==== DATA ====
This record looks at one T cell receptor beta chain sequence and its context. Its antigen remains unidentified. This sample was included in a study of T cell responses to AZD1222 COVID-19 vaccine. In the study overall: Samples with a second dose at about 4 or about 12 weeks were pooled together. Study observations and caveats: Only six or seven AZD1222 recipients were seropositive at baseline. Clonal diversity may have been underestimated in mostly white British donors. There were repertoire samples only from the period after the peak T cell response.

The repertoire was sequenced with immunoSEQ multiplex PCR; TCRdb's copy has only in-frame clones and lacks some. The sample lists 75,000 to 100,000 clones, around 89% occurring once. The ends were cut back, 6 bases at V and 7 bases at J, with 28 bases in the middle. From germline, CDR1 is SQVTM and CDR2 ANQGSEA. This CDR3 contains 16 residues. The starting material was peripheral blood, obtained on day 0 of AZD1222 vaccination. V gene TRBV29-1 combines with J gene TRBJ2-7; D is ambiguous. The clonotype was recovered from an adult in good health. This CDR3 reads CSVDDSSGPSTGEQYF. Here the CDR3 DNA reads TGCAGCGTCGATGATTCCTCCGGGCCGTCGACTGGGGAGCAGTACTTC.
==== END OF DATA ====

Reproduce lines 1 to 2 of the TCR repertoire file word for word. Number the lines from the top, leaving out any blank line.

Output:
This record looks at one T cell receptor beta chain sequence and its context. Its antigen remains unidentified. This sample was included in a study of T cell responses to AZD1222 COVID-19 vaccine. In the study overall: Samples with a second dose at about 4 or about 12 weeks were pooled together. Study observations and caveats: Only six or seven AZD1222 recipients were seropositive at baseline. Clonal diversity may have been underestimated in mostly white British donors. There were repertoire samples only from the period after the peak T cell response.

The repertoire was sequenced with immunoSEQ multiplex PCR; TCRdb's copy has only in-frame clones and lacks some. The sample lists 75,000 to 100,000 clones, around 89% occurring once. The ends were cut back, 6 bases at V and 7 bases at J, with 28 bases in the middle. From germline, CDR1 is SQVTM and CDR2 ANQGSEA. This CDR3 contains 16 residues. The starting material was peripheral blood, obtained on day 0 of AZD1222 vaccination. V gene TRBV29-1 combines with J gene TRBJ2-7; D is ambiguous. The clonotype was recovered from an adult in good health. This CDR3 reads CSVDDSSGPSTGEQYF. Here the CDR3 DNA reads TGCAGCGTCGATGATTCCTCCGGGCCGTCGACTGGGGAGCAGTACTTC.